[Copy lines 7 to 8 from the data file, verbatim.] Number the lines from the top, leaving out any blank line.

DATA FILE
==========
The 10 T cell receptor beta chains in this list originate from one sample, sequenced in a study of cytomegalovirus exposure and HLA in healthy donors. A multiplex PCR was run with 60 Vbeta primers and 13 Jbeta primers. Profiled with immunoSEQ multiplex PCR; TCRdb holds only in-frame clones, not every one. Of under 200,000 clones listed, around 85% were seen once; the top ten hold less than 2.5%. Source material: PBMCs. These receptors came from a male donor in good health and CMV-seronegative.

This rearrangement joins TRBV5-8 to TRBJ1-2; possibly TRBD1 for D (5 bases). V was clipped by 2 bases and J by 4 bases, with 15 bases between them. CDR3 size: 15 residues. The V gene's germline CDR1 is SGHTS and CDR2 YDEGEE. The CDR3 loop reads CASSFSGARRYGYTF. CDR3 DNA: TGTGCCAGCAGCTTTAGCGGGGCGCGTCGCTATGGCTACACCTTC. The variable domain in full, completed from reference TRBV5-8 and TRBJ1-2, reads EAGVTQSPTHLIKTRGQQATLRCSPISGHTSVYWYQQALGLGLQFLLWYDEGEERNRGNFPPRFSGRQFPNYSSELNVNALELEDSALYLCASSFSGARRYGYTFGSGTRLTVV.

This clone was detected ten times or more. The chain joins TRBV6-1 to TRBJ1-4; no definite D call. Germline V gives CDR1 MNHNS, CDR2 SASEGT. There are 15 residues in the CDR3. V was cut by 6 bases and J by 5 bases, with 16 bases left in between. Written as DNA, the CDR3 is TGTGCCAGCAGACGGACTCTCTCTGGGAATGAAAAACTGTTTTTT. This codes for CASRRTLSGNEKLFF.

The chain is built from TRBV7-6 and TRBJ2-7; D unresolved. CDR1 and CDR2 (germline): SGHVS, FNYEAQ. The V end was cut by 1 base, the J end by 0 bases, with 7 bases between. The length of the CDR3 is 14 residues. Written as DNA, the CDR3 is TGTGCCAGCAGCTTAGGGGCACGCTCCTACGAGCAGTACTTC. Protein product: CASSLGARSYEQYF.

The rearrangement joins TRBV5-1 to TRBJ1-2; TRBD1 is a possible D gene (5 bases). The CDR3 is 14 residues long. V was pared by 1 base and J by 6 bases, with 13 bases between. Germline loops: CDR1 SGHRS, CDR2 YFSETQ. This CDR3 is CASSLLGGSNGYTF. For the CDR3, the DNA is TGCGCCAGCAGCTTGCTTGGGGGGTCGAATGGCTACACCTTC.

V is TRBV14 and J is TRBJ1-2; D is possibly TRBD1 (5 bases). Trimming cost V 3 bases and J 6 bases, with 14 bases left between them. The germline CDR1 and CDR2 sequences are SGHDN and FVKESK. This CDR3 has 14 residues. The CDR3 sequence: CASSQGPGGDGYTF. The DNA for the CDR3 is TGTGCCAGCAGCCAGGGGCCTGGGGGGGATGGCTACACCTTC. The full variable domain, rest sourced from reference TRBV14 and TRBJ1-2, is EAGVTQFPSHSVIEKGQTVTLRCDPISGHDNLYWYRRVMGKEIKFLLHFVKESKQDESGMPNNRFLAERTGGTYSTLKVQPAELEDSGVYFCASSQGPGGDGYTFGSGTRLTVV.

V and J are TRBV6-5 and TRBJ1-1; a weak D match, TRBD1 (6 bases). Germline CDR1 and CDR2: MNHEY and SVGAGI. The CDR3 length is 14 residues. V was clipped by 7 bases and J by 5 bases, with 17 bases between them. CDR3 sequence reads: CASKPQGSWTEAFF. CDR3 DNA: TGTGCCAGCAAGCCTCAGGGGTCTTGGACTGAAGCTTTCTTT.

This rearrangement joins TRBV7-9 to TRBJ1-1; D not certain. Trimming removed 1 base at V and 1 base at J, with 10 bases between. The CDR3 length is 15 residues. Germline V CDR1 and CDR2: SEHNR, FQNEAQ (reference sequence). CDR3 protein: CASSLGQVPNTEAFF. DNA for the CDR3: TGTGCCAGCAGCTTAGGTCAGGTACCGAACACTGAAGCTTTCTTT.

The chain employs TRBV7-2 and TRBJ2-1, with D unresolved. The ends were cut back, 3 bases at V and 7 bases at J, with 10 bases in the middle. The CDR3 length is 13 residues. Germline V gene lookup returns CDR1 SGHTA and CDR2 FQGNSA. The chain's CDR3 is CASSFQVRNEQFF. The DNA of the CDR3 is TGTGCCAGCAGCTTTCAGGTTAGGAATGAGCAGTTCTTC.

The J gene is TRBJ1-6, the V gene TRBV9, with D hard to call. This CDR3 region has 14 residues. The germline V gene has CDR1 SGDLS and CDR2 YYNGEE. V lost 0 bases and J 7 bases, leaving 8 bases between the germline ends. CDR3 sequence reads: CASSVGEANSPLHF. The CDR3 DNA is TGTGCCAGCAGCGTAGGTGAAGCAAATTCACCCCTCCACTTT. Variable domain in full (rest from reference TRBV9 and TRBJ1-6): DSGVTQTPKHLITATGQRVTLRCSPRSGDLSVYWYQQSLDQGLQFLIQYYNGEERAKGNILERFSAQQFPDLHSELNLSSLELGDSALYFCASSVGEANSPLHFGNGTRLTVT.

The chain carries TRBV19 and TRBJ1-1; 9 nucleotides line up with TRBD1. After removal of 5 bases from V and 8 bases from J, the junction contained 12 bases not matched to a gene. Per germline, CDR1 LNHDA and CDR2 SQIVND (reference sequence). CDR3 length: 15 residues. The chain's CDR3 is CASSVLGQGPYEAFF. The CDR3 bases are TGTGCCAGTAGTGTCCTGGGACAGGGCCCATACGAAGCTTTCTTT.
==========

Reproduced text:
V and J are TRBV6-5 and TRBJ1-1; a weak D match, TRBD1 (6 bases). Germline CDR1 and CDR2: MNHEY and SVGAGI. The CDR3 length is 14 residues. V was clipped by 7 bases and J by 5 bases, with 17 bases between them. CDR3 sequence reads: CASKPQGSWTEAFF. CDR3 DNA: TGTGCCAGCAAGCCTCAGGGGTCTTGGACTGAAGCTTTCTTT.

This rearrangement joins TRBV7-9 to TRBJ1-1; D not certain. Trimming removed 1 base at V and 1 base at J, with 10 bases between. The CDR3 length is 15 residues. Germline V CDR1 and CDR2: SEHNR, FQNEAQ (reference sequence). CDR3 protein: CASSLGQVPNTEAFF. DNA for the CDR3: TGTGCCAGCAGCTTAGGTCAGGTACCGAACACTGAAGCTTTCTTT.